About St. Frances Cabrini
Born two months premature to a large family in Sant’Angelo Lodigiano, in the northern part of Italy, on July 15, 1850, Francesca Cabrini was in delicate health most of her life.
From an early age Francesca Cabrini was fascinated by missionaries who spoke of their experiences of spreading the Word of God in the East. Hearing these stories, she wanted to become a missionary but had been rejected by existing religious communities because of her poor health. However, a local bishop recognized her zeal and energy, and encouraged her to start her own religious community.
After founding the Missionary Sisters of the Sacred Heart of Jesus, she spent some years developing the order and expanding their missions throughout Italy. She founded several schools, orphanages and supervised a hospital in her home country.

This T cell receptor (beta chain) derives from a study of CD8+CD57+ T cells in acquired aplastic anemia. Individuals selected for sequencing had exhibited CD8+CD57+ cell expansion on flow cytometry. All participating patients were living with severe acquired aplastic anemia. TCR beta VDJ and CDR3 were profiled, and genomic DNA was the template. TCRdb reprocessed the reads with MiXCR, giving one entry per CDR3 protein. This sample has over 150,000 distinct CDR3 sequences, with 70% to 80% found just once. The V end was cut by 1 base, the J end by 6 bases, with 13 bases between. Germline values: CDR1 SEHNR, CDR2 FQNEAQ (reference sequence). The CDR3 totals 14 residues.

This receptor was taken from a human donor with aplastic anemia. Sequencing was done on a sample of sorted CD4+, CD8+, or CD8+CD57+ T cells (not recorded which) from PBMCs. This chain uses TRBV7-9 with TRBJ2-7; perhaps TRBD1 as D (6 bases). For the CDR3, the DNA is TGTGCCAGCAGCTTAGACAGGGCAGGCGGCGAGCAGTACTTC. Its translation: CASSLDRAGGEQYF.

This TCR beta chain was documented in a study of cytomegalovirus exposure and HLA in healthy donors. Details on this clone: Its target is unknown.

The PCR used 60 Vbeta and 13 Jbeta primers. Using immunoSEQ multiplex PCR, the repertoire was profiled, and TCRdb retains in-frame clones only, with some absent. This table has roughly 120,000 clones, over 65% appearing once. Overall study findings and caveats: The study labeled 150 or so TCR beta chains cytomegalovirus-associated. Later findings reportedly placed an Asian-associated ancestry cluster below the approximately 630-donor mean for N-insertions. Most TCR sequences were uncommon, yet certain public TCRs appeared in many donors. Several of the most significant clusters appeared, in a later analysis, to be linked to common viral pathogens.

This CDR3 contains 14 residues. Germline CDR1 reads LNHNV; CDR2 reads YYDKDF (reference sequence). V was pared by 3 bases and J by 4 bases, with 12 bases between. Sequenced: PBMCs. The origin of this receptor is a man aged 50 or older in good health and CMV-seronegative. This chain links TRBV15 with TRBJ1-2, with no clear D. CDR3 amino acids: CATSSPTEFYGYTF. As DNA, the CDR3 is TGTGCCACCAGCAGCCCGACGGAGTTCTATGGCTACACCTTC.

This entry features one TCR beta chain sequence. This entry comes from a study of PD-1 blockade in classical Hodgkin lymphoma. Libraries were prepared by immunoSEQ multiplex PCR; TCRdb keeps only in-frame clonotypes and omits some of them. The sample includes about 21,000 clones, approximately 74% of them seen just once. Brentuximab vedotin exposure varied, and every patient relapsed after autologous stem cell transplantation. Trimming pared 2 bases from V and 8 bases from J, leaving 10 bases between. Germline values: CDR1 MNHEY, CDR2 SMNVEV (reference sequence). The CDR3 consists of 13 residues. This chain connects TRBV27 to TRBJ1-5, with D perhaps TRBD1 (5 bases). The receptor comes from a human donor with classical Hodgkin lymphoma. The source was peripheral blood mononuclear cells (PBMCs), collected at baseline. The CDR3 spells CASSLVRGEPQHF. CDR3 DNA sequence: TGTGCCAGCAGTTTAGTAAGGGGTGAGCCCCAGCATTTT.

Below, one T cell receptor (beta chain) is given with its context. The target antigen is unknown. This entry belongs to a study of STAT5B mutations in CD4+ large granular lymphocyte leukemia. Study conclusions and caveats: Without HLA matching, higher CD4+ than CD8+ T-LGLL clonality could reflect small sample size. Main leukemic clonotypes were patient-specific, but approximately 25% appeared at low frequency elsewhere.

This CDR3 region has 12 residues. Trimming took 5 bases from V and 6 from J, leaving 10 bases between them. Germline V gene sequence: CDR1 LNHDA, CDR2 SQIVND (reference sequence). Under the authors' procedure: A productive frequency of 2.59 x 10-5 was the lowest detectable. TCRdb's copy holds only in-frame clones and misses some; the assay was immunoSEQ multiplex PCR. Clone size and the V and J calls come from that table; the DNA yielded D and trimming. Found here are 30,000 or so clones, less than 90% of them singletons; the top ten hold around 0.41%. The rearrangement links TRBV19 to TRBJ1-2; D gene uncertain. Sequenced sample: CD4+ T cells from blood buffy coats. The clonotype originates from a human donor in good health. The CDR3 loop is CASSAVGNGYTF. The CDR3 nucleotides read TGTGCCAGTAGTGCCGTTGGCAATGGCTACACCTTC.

It was Pope Leo XIII who said to Mother Cabrini, “Not to the East, but to the West.” In 1889, Mother Cabrini and six of her sisters embarked for America with 1,500 other immigrants bound for New York City.
They delivered basic education, health care and spiritual guidance to poor Italian communities across the United States.
In 1899, Mother Cabrini traveled to Chicago, where she founded and taught at Assumption School and later opened Columbus Hospital in Chicago’s Lincoln Park neighborhood.
On Dec. 22, 1917, Mother Cabrini died at Columbus Hospital at age 67. In 1928, Cardinal George Mundelein verified two miracles attributed to her, and on July 7, 1946, Pope Pius XII proclaimed Mother Cabrini a saint, making her the first American citizen saint.
From the National Shrine of Saint Frances Xavier Cabrini’s website. For a more detailed biography, please visit: https://www.cabrininationalshrine.org/timeline-and-her-life-s-work